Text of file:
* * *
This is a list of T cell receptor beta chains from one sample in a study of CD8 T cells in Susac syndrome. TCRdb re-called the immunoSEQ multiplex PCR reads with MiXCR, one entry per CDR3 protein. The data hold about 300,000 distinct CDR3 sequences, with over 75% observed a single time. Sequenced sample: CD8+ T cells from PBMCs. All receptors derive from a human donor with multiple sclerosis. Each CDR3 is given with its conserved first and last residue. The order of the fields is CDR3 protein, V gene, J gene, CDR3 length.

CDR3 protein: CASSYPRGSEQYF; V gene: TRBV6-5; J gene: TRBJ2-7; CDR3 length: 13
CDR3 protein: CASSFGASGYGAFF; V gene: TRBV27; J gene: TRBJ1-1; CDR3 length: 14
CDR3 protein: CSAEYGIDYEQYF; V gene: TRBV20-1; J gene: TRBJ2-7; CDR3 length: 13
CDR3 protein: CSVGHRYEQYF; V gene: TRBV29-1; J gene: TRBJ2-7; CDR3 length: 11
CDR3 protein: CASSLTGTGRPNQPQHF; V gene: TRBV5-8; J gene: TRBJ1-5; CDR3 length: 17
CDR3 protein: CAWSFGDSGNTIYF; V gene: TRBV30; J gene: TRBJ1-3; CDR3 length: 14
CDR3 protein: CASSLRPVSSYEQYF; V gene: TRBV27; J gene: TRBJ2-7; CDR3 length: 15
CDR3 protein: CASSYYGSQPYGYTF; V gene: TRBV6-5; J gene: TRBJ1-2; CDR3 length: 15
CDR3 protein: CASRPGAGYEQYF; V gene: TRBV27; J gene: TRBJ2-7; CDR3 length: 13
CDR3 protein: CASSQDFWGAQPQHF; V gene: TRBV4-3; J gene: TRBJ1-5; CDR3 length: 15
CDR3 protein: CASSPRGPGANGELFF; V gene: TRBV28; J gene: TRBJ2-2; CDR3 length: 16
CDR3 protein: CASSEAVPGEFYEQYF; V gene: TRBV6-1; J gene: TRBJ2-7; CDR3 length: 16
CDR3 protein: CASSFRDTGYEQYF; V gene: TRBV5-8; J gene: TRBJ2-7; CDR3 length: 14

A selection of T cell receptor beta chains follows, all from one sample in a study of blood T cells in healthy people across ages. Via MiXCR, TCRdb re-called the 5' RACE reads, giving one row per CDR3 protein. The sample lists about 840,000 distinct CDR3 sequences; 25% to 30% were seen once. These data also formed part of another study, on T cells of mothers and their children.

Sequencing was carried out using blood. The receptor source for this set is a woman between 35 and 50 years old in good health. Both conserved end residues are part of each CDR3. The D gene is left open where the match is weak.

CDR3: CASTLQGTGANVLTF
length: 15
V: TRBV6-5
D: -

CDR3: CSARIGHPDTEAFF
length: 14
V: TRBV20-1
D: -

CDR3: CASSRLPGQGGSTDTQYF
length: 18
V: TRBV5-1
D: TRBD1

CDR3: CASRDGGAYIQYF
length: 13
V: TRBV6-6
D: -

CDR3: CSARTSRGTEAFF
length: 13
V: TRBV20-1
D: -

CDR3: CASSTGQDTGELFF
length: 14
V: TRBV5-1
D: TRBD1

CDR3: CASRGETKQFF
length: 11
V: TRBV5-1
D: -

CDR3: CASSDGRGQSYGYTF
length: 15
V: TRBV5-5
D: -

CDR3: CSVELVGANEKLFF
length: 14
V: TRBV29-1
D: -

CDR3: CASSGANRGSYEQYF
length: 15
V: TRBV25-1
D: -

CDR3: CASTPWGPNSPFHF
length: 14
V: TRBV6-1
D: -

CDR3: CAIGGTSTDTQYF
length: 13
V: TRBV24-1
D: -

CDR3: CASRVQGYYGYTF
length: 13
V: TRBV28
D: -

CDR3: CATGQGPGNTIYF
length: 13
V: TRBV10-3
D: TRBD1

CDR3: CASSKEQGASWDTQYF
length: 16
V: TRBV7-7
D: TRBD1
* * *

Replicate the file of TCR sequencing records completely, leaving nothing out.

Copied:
This is a list of T cell receptor beta chains from one sample in a study of CD8 T cells in Susac syndrome. TCRdb re-called the immunoSEQ multiplex PCR reads with MiXCR, one entry per CDR3 protein. The data hold about 300,000 distinct CDR3 sequences, with over 75% observed a single time. Sequenced sample: CD8+ T cells from PBMCs. All receptors derive from a human donor with multiple sclerosis. Each CDR3 is given with its conserved first and last residue. The order of the fields is CDR3 protein, V gene, J gene, CDR3 length.

CDR3 protein: CASSYPRGSEQYF; V gene: TRBV6-5; J gene: TRBJ2-7; CDR3 length: 13
CDR3 protein: CASSFGASGYGAFF; V gene: TRBV27; J gene: TRBJ1-1; CDR3 length: 14
CDR3 protein: CSAEYGIDYEQYF; V gene: TRBV20-1; J gene: TRBJ2-7; CDR3 length: 13
CDR3 protein: CSVGHRYEQYF; V gene: TRBV29-1; J gene: TRBJ2-7; CDR3 length: 11
CDR3 protein: CASSLTGTGRPNQPQHF; V gene: TRBV5-8; J gene: TRBJ1-5; CDR3 length: 17
CDR3 protein: CAWSFGDSGNTIYF; V gene: TRBV30; J gene: TRBJ1-3; CDR3 length: 14
CDR3 protein: CASSLRPVSSYEQYF; V gene: TRBV27; J gene: TRBJ2-7; CDR3 length: 15
CDR3 protein: CASSYYGSQPYGYTF; V gene: TRBV6-5; J gene: TRBJ1-2; CDR3 length: 15
CDR3 protein: CASRPGAGYEQYF; V gene: TRBV27; J gene: TRBJ2-7; CDR3 length: 13
CDR3 protein: CASSQDFWGAQPQHF; V gene: TRBV4-3; J gene: TRBJ1-5; CDR3 length: 15
CDR3 protein: CASSPRGPGANGELFF; V gene: TRBV28; J gene: TRBJ2-2; CDR3 length: 16
CDR3 protein: CASSEAVPGEFYEQYF; V gene: TRBV6-1; J gene: TRBJ2-7; CDR3 length: 16
CDR3 protein: CASSFRDTGYEQYF; V gene: TRBV5-8; J gene: TRBJ2-7; CDR3 length: 14

A selection of T cell receptor beta chains follows, all from one sample in a study of blood T cells in healthy people across ages. Via MiXCR, TCRdb re-called the 5' RACE reads, giving one row per CDR3 protein. The sample lists about 840,000 distinct CDR3 sequences; 25% to 30% were seen once. These data also formed part of another study, on T cells of mothers and their children.

Sequencing was carried out using blood. The receptor source for this set is a woman between 35 and 50 years old in good health. Both conserved end residues are part of each CDR3. The D gene is left open where the match is weak.

CDR3: CASTLQGTGANVLTF
length: 15
V: TRBV6-5
D: -

CDR3: CSARIGHPDTEAFF
length: 14
V: TRBV20-1
D: -

CDR3: CASSRLPGQGGSTDTQYF
length: 18
V: TRBV5-1
D: TRBD1

CDR3: CASRDGGAYIQYF
length: 13
V: TRBV6-6
D: -

CDR3: CSARTSRGTEAFF
length: 13
V: TRBV20-1
D: -

CDR3: CASSTGQDTGELFF
length: 14
V: TRBV5-1
D: TRBD1

CDR3: CASRGETKQFF
length: 11
V: TRBV5-1
D: -

CDR3: CASSDGRGQSYGYTF
length: 15
V: TRBV5-5
D: -

CDR3: CSVELVGANEKLFF
length: 14
V: TRBV29-1
D: -

CDR3: CASSGANRGSYEQYF
length: 15
V: TRBV25-1
D: -

CDR3: CASTPWGPNSPFHF
length: 14
V: TRBV6-1
D: -

CDR3: CAIGGTSTDTQYF
length: 13
V: TRBV24-1
D: -

CDR3: CASRVQGYYGYTF
length: 13
V: TRBV28
D: -

CDR3: CATGQGPGNTIYF
length: 13
V: TRBV10-3
D: TRBD1

CDR3: CASSKEQGASWDTQYF
length: 16
V: TRBV7-7
D: TRBD1